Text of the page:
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"Look at them," Clark says, motioning to where Bonner and the well-manned Outlaws are directing pass patterns toward suspicious-looking strangers holding clipboards. "That's what gives them the advantage of beating us."
When the wins won't come, volunteer players stop trying to change their work schedules, stop telling their families they won't be home until late.
And the closer they are to 30, the harder it is for those who envision pro careers to keep those dreams alive.
More than 150 hopefuls showed up to the last Rattlers open tryout, and only two--newly graduated from UNLV and Rhode Island--were signed. Rattlers spokesman Brent Bender says the players fit the general profile--guys right out of college who didn't get a break in the NFL but are good enough to be there.
The Rattlers themselves are viewed by some as a farm system for the higher leagues, and Bender mentions a pair of alumni--Carlos Brooks of the Cardinals and Paul Justin of the Indianapolis Colts--who have gone on to the NFL.
He doesn't know of anyone on the Rattlers roster who has played in the AIFL or any of the Valley's other amateur leagues. "A lot of those guys are looked at as weekend warriors," he says. "They have primary jobs. For us, this is it."
Bender says the Rattlers don't scout the AIFL. "If you're 30 or over, you're not gonna get a shot, really. Definitely not in the NFL, and I doubt very much in the CFL. When Stump [Mitchell, a former NFL Cardinal] played with us, he was 32--but we knew what we were getting."
"Age catches up with everybody," says Bill Henderson, known as "Commander Bill" on the rush-hour traffic reports he does for Skyview Metro Traffic. He is in his ninth year playing with the guys who make up the Mesa Warriors. "There will be a day we can't play football. The body will say it just can't take any more and we'll have to say, 'That's enough.'"
He scoffs at notions of the league as a steppingstone to the Rattlers, not to mention the CFL or NFL.
"You would have to be a total stud in this league for the Rattlers to even take a look at you. That's just the way it is. But talk about guys playing for the love of the game--walk in here."
Nevertheless, John Griffin figures there is still time. He knows people, people with connections. The NFL, he knows, won't consider him--too many operations, ankle surgeries and that matter of a bullet in his back.
"The doctors say it don't move," says Anna, his wife, with a look that says she knows better.
John says, "It's a foreign object in my back, and I can tell you when it moves."
"Griff is very committed to playing football," says Jerry Henige, the commissioner who, as Glendale Heat coach, has used him at nose guard as well as linebacker and on special teams. "His ability on the field is there, but to see how he'd match up at a higher level, that's where a combine helps. He's one of the quicker nose guards in the league."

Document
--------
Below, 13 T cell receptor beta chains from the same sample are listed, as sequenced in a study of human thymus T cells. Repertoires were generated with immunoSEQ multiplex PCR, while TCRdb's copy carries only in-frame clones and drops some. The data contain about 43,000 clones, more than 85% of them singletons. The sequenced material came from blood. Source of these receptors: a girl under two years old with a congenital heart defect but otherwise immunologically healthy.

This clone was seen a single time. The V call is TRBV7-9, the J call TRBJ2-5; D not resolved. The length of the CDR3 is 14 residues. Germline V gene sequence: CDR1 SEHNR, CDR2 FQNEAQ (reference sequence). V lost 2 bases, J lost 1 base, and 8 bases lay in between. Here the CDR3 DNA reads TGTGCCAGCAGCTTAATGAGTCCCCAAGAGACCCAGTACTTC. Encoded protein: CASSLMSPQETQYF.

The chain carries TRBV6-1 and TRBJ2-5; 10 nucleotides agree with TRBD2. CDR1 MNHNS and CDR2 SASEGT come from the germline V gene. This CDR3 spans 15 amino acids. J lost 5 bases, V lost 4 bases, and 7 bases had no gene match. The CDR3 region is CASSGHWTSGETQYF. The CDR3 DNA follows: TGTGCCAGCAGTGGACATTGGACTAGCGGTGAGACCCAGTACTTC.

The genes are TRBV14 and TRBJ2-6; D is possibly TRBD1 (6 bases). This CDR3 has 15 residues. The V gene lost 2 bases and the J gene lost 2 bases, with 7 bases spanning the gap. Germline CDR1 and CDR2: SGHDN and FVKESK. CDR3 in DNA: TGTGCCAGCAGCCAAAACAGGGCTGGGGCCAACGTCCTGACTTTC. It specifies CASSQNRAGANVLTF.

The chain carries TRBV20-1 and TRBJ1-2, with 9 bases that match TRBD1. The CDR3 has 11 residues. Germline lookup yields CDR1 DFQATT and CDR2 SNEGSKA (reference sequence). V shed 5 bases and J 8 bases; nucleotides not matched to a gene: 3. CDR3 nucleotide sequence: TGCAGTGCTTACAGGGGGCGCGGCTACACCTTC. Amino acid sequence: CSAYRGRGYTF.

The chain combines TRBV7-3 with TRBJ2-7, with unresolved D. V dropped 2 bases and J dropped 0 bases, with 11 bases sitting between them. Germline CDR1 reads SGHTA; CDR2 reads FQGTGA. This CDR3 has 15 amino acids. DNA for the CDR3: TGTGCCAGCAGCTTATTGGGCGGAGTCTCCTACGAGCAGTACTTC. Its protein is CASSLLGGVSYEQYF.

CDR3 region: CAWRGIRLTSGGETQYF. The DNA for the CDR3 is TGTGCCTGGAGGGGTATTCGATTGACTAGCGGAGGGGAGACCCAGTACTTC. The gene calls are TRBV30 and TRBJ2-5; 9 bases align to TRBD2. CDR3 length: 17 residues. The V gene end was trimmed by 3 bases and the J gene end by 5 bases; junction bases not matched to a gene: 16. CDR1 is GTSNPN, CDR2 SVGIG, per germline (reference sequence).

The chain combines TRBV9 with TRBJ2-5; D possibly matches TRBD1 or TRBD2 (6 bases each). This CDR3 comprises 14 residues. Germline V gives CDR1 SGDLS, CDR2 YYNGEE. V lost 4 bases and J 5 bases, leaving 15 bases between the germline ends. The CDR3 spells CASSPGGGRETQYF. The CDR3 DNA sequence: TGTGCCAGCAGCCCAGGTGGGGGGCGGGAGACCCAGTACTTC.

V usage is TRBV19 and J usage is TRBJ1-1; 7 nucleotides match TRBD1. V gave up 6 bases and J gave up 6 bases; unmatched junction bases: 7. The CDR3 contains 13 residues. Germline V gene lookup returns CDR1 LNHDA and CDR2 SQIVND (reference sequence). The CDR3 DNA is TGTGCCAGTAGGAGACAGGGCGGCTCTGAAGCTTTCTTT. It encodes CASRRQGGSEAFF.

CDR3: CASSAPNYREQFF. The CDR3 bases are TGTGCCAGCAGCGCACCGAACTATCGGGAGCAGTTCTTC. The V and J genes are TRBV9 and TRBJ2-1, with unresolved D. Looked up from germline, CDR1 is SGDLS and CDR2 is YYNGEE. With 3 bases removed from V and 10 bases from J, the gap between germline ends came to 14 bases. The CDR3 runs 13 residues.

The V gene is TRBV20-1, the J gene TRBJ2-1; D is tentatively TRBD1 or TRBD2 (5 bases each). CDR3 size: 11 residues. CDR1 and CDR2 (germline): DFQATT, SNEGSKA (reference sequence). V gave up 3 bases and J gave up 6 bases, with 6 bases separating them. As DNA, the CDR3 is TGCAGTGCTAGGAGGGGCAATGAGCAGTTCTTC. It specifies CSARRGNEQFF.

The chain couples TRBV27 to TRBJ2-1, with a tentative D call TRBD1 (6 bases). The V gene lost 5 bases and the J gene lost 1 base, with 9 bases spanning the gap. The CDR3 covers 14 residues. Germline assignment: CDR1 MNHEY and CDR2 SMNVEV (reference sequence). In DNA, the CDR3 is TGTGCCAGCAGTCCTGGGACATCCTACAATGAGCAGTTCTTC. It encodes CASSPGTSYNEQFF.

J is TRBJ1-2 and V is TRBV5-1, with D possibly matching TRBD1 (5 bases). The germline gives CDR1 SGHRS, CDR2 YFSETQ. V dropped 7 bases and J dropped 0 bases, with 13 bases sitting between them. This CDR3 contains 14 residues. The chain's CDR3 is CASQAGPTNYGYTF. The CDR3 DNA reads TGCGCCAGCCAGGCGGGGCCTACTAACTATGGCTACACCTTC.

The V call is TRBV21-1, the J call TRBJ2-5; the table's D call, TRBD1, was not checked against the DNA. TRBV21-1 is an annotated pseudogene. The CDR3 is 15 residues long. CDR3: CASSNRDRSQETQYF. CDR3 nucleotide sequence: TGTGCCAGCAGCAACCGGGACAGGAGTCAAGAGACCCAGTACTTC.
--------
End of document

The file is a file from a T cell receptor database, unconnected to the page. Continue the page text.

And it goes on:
And if not for a single incident, Griffin says: "I would have played in the NFL. No doubt about it. When I think about it now, I kick myself. I shouldn't even have been there."
Like many AIFL players, John Griffin is a likable guy who seems to stretch reality to enhance his imagined stardom. He says he led the Arizona Football League last year in tackles, but that turns out not to be the case. He says he was second-team all-American in high school, but his former coach, Trevor Browne's Herb Mitton, says if Griffin was second anything, it was second-string.
This is how Griffin explains the circumstances that led to a bullet being lodged in his back: It happened in November 1988, in the predawn hours. He was on a Phoenix street, taking care of business. He'd grown up in Compton, California, and was on his own by the age of 14. By the time he wore number 55 for the Trevor Browne High School Bruins, he had a girlfriend and two kids. He never graduated.
He got his GED and then a walk-on spot on the Phoenix College football team, he says, but he'd never abandoned the dope-selling duties he'd assumed growing up in a rough neighborhood. Coming from Compton earned him not only respect, but expectations.
And then, that November morning, he says, some guy stuck a .38 to his head. "He thought he was gonna rob me," Griffin says.
Griffin says he punched the man, who fell and began shooting. Griffin pulled his own gun and fired back. When it was over, Griffin had been hit five times in the chest, but he was the one who lived. The shooting, he says, was ruled justifiable homicide.
He can remember a date, an approximate time, even a location. But John Griffin cannot remember the name of the man he killed, a man who almost killed him. Travis, he thinks it was, but whether that was the first or last name he does not know. He also cannot remember the names of the detectives who handled the case.